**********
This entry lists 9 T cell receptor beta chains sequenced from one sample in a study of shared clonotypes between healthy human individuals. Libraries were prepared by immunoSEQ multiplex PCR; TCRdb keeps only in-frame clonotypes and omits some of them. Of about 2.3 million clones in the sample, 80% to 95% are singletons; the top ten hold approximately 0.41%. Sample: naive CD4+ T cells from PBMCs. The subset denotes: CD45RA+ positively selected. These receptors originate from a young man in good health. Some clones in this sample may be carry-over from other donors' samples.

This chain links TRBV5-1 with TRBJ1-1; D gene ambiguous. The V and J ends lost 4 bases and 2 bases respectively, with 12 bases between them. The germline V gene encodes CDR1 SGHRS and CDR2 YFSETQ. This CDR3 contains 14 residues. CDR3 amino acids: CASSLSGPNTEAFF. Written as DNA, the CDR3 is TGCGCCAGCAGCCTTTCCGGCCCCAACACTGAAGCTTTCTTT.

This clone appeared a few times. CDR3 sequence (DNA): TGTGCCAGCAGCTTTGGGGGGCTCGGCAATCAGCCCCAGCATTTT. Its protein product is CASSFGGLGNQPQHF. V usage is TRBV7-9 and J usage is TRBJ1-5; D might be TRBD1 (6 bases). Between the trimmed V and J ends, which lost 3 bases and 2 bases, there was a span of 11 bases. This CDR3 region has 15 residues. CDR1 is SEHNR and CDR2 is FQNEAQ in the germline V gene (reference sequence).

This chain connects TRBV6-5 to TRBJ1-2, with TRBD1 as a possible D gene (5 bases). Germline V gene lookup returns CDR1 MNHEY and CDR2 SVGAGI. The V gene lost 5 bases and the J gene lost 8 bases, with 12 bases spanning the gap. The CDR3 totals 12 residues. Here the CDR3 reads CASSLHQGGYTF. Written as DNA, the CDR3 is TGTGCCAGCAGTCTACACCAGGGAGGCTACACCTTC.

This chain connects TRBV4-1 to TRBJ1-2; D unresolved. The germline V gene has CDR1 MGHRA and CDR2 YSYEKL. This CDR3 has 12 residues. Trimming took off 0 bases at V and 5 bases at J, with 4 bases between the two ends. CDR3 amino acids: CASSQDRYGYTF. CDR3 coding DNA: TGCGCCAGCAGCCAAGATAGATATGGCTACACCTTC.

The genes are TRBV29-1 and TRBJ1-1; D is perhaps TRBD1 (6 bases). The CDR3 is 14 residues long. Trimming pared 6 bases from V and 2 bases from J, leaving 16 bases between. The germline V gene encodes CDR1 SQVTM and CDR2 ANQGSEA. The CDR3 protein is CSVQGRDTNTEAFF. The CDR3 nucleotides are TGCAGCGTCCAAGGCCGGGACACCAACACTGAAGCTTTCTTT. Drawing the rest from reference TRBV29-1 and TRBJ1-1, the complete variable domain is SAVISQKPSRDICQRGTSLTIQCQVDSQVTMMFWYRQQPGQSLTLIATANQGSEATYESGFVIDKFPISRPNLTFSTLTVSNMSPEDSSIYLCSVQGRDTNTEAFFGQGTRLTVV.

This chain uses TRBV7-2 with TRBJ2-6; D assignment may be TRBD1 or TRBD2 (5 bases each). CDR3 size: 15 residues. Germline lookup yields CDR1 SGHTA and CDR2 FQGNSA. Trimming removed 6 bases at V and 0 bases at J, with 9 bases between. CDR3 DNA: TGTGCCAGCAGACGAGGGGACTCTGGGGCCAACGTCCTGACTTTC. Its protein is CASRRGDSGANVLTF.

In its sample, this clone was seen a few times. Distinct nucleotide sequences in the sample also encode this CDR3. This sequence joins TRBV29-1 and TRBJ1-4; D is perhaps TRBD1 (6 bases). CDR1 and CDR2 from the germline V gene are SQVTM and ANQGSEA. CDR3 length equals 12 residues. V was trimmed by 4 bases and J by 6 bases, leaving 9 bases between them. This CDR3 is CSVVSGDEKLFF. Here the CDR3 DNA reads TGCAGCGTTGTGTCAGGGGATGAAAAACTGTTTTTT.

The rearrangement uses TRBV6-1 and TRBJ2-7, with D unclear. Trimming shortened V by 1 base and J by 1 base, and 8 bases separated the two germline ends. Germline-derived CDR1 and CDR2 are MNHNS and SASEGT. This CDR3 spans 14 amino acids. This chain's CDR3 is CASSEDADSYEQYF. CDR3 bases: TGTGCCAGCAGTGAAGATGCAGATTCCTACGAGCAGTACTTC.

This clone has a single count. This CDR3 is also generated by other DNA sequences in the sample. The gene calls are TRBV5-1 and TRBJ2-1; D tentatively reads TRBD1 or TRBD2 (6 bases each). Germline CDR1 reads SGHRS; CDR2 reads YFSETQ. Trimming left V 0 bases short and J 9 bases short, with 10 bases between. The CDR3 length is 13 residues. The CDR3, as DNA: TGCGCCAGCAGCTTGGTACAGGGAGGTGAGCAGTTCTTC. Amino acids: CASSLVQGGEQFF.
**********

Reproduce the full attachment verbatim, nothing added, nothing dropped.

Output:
This entry lists 9 T cell receptor beta chains sequenced from one sample in a study of shared clonotypes between healthy human individuals. Libraries were prepared by immunoSEQ multiplex PCR; TCRdb keeps only in-frame clonotypes and omits some of them. Of about 2.3 million clones in the sample, 80% to 95% are singletons; the top ten hold approximately 0.41%. Sample: naive CD4+ T cells from PBMCs. The subset denotes: CD45RA+ positively selected. These receptors originate from a young man in good health. Some clones in this sample may be carry-over from other donors' samples.

This chain links TRBV5-1 with TRBJ1-1; D gene ambiguous. The V and J ends lost 4 bases and 2 bases respectively, with 12 bases between them. The germline V gene encodes CDR1 SGHRS and CDR2 YFSETQ. This CDR3 contains 14 residues. CDR3 amino acids: CASSLSGPNTEAFF. Written as DNA, the CDR3 is TGCGCCAGCAGCCTTTCCGGCCCCAACACTGAAGCTTTCTTT.

This clone appeared a few times. CDR3 sequence (DNA): TGTGCCAGCAGCTTTGGGGGGCTCGGCAATCAGCCCCAGCATTTT. Its protein product is CASSFGGLGNQPQHF. V usage is TRBV7-9 and J usage is TRBJ1-5; D might be TRBD1 (6 bases). Between the trimmed V and J ends, which lost 3 bases and 2 bases, there was a span of 11 bases. This CDR3 region has 15 residues. CDR1 is SEHNR and CDR2 is FQNEAQ in the germline V gene (reference sequence).

This chain connects TRBV6-5 to TRBJ1-2, with TRBD1 as a possible D gene (5 bases). Germline V gene lookup returns CDR1 MNHEY and CDR2 SVGAGI. The V gene lost 5 bases and the J gene lost 8 bases, with 12 bases spanning the gap. The CDR3 totals 12 residues. Here the CDR3 reads CASSLHQGGYTF. Written as DNA, the CDR3 is TGTGCCAGCAGTCTACACCAGGGAGGCTACACCTTC.

This chain connects TRBV4-1 to TRBJ1-2; D unresolved. The germline V gene has CDR1 MGHRA and CDR2 YSYEKL. This CDR3 has 12 residues. Trimming took off 0 bases at V and 5 bases at J, with 4 bases between the two ends. CDR3 amino acids: CASSQDRYGYTF. CDR3 coding DNA: TGCGCCAGCAGCCAAGATAGATATGGCTACACCTTC.

The genes are TRBV29-1 and TRBJ1-1; D is perhaps TRBD1 (6 bases). The CDR3 is 14 residues long. Trimming pared 6 bases from V and 2 bases from J, leaving 16 bases between. The germline V gene encodes CDR1 SQVTM and CDR2 ANQGSEA. The CDR3 protein is CSVQGRDTNTEAFF. The CDR3 nucleotides are TGCAGCGTCCAAGGCCGGGACACCAACACTGAAGCTTTCTTT. Drawing the rest from reference TRBV29-1 and TRBJ1-1, the complete variable domain is SAVISQKPSRDICQRGTSLTIQCQVDSQVTMMFWYRQQPGQSLTLIATANQGSEATYESGFVIDKFPISRPNLTFSTLTVSNMSPEDSSIYLCSVQGRDTNTEAFFGQGTRLTVV.

This chain uses TRBV7-2 with TRBJ2-6; D assignment may be TRBD1 or TRBD2 (5 bases each). CDR3 size: 15 residues. Germline lookup yields CDR1 SGHTA and CDR2 FQGNSA. Trimming removed 6 bases at V and 0 bases at J, with 9 bases between. CDR3 DNA: TGTGCCAGCAGACGAGGGGACTCTGGGGCCAACGTCCTGACTTTC. Its protein is CASRRGDSGANVLTF.

In its sample, this clone was seen a few times. Distinct nucleotide sequences in the sample also encode this CDR3. This sequence joins TRBV29-1 and TRBJ1-4; D is perhaps TRBD1 (6 bases). CDR1 and CDR2 from the germline V gene are SQVTM and ANQGSEA. CDR3 length equals 12 residues. V was trimmed by 4 bases and J by 6 bases, leaving 9 bases between them. This CDR3 is CSVVSGDEKLFF. Here the CDR3 DNA reads TGCAGCGTTGTGTCAGGGGATGAAAAACTGTTTTTT.

The rearrangement uses TRBV6-1 and TRBJ2-7, with D unclear. Trimming shortened V by 1 base and J by 1 base, and 8 bases separated the two germline ends. Germline-derived CDR1 and CDR2 are MNHNS and SASEGT. This CDR3 spans 14 amino acids. This chain's CDR3 is CASSEDADSYEQYF. CDR3 bases: TGTGCCAGCAGTGAAGATGCAGATTCCTACGAGCAGTACTTC.

This clone has a single count. This CDR3 is also generated by other DNA sequences in the sample. The gene calls are TRBV5-1 and TRBJ2-1; D tentatively reads TRBD1 or TRBD2 (6 bases each). Germline CDR1 reads SGHRS; CDR2 reads YFSETQ. Trimming left V 0 bases short and J 9 bases short, with 10 bases between. The CDR3 length is 13 residues. The CDR3, as DNA: TGCGCCAGCAGCTTGGTACAGGGAGGTGAGCAGTTCTTC. Amino acids: CASSLVQGGEQFF.